A Special Stop on the Tour, and I Provide Commentary on a Web Video

(Cross-posted, with minor edits, from the “Manufacturing Makes It Real” tour blog.)

Yesterday the “Manufacturing Makes It Real” tour stopped at Scott Health & Safety in Monroe, NC, where they make Scott Air Paks — self-contained breathing apparatus used by firefighters and emergency responders all over the world.

Of all the places we’ve been, why was the Scott Health & Safety tour stop so special to me?

When I was stationed at Edwards AFB, California, at the AF Rocket Propulsion Laboratory,* I was the chief of the Disaster Response Force. Not only did I don Scott Paks and Graylite suits** in training, but I had occasion to wear them several times for real-world accident responses. (Ask me about them sometime.)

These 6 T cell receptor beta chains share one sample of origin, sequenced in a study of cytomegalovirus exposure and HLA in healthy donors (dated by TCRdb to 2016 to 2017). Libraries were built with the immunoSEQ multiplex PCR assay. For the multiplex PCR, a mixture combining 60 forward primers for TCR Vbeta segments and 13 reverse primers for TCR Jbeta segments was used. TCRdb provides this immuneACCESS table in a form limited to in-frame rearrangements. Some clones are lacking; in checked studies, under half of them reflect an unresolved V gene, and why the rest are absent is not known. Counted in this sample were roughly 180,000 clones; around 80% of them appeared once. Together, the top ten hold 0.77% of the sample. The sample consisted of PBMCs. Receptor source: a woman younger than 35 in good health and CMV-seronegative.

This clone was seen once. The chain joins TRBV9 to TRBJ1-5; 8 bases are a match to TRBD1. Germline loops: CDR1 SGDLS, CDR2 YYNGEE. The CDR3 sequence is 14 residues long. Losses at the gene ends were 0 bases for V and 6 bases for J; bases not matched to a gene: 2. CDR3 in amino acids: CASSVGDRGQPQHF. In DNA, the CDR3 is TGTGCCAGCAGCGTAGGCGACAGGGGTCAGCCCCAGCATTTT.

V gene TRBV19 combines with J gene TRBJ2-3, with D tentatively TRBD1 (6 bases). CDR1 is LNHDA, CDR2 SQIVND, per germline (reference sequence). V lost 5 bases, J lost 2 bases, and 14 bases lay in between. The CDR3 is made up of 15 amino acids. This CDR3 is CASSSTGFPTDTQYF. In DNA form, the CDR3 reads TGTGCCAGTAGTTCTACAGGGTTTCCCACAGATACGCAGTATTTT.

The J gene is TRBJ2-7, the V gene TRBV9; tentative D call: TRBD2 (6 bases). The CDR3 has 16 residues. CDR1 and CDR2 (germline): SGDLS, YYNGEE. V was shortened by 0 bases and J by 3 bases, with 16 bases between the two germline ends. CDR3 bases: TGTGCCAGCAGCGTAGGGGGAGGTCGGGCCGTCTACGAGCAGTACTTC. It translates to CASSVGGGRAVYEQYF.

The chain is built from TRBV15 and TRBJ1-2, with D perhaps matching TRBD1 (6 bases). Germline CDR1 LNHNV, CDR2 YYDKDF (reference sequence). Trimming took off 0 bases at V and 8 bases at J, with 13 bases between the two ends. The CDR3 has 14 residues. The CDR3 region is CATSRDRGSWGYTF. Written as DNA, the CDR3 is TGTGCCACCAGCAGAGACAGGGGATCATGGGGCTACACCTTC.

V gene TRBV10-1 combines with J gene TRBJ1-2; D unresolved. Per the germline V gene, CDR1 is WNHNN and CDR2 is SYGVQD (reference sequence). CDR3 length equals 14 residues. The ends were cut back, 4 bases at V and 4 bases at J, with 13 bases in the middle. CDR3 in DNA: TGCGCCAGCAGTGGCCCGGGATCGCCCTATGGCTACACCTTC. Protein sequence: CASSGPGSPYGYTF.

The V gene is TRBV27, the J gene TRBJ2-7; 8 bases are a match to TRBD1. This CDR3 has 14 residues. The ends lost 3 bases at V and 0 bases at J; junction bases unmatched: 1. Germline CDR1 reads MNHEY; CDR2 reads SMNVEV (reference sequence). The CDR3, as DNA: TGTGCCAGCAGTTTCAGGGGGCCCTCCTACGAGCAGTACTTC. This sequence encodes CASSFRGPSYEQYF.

Yet as many times as I wore a Scott Pak, I never thought about where it was made or by whom. That’s the way it is with a lot of things we use — we take for granted that they exist and that they will work when we need them to, but we too often forget that real people made those things.

So I had no idea that Scott Paks were made by a company in North Carolina, nor did I have any idea of the pride they take in making products that help save lives. But I saw it firsthand yesterday afternoon, and that was nothing short of fantastic.

I know the weather is threatening to impact our next few stops on the tour, but I hope folks will come out to hear more about the great people at these companies who make terrific products that are vital to our lives.


Yesterday morning, during our stop at ArvinMeritor in Fletcher, I took local radio reporter Dan Hesse (News Radio 570, WWNC) through our display trailer so he could shoot some video for the station’s website. I answered some questions and provided some commentary, and for a few seconds you can catch my ugly mug on the video. The segment is six minutes long, and you can watch it on YouTube.


*The name changed twice while I was there; when I left, it was the AF Astronautics Laboratory. Now it’s part of the Phillips Lab, but it will always be the “Rocket Lab” to me.

**Or, “rocket propellant handler’s ensemble.”

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